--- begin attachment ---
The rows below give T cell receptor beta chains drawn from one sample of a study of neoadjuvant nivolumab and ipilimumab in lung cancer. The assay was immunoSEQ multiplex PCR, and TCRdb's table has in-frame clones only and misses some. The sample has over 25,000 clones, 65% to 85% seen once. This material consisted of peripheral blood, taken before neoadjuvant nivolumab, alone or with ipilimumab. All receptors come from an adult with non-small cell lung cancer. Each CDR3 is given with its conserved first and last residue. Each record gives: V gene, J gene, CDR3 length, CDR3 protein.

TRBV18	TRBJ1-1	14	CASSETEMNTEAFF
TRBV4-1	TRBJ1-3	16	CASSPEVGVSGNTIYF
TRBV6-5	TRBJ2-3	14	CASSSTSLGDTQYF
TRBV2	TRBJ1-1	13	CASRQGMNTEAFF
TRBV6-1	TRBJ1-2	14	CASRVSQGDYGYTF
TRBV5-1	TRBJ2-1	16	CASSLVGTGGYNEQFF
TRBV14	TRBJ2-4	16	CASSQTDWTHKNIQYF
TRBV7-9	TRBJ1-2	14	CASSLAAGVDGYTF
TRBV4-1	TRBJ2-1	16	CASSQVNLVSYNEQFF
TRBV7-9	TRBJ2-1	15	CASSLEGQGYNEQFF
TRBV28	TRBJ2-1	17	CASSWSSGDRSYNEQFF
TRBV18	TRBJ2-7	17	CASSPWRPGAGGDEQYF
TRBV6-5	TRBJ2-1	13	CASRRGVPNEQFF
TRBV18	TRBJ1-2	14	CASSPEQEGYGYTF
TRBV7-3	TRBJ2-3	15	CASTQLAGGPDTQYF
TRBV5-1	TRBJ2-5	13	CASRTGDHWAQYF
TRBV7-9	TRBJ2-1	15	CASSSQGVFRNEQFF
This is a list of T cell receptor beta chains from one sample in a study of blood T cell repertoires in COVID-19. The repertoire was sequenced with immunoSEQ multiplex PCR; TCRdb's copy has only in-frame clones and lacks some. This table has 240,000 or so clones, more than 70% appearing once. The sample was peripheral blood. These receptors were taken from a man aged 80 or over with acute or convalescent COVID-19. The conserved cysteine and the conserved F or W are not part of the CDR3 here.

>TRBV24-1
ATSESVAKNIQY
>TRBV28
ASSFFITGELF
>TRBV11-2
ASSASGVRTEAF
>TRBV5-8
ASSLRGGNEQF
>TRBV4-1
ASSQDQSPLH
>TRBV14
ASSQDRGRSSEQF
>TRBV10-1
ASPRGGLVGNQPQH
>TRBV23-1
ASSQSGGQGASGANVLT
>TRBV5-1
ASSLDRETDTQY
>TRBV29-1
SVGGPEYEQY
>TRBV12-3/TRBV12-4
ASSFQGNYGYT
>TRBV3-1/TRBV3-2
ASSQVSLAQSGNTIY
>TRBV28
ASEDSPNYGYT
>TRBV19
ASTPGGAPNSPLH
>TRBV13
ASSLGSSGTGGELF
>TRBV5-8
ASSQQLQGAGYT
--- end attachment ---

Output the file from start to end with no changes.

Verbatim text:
The rows below give T cell receptor beta chains drawn from one sample of a study of neoadjuvant nivolumab and ipilimumab in lung cancer. The assay was immunoSEQ multiplex PCR, and TCRdb's table has in-frame clones only and misses some. The sample has over 25,000 clones, 65% to 85% seen once. This material consisted of peripheral blood, taken before neoadjuvant nivolumab, alone or with ipilimumab. All receptors come from an adult with non-small cell lung cancer. Each CDR3 is given with its conserved first and last residue. Each record gives: V gene, J gene, CDR3 length, CDR3 protein.

TRBV18	TRBJ1-1	14	CASSETEMNTEAFF
TRBV4-1	TRBJ1-3	16	CASSPEVGVSGNTIYF
TRBV6-5	TRBJ2-3	14	CASSSTSLGDTQYF
TRBV2	TRBJ1-1	13	CASRQGMNTEAFF
TRBV6-1	TRBJ1-2	14	CASRVSQGDYGYTF
TRBV5-1	TRBJ2-1	16	CASSLVGTGGYNEQFF
TRBV14	TRBJ2-4	16	CASSQTDWTHKNIQYF
TRBV7-9	TRBJ1-2	14	CASSLAAGVDGYTF
TRBV4-1	TRBJ2-1	16	CASSQVNLVSYNEQFF
TRBV7-9	TRBJ2-1	15	CASSLEGQGYNEQFF
TRBV28	TRBJ2-1	17	CASSWSSGDRSYNEQFF
TRBV18	TRBJ2-7	17	CASSPWRPGAGGDEQYF
TRBV6-5	TRBJ2-1	13	CASRRGVPNEQFF
TRBV18	TRBJ1-2	14	CASSPEQEGYGYTF
TRBV7-3	TRBJ2-3	15	CASTQLAGGPDTQYF
TRBV5-1	TRBJ2-5	13	CASRTGDHWAQYF
TRBV7-9	TRBJ2-1	15	CASSSQGVFRNEQFF
This is a list of T cell receptor beta chains from one sample in a study of blood T cell repertoires in COVID-19. The repertoire was sequenced with immunoSEQ multiplex PCR; TCRdb's copy has only in-frame clones and lacks some. This table has 240,000 or so clones, more than 70% appearing once. The sample was peripheral blood. These receptors were taken from a man aged 80 or over with acute or convalescent COVID-19. The conserved cysteine and the conserved F or W are not part of the CDR3 here.

>TRBV24-1
ATSESVAKNIQY
>TRBV28
ASSFFITGELF
>TRBV11-2
ASSASGVRTEAF
>TRBV5-8
ASSLRGGNEQF
>TRBV4-1
ASSQDQSPLH
>TRBV14
ASSQDRGRSSEQF
>TRBV10-1
ASPRGGLVGNQPQH
>TRBV23-1
ASSQSGGQGASGANVLT
>TRBV5-1
ASSLDRETDTQY
>TRBV29-1
SVGGPEYEQY
>TRBV12-3/TRBV12-4
ASSFQGNYGYT
>TRBV3-1/TRBV3-2
ASSQVSLAQSGNTIY
>TRBV28
ASEDSPNYGYT
>TRBV19
ASTPGGAPNSPLH
>TRBV13
ASSLGSSGTGGELF
>TRBV5-8
ASSQQLQGAGYT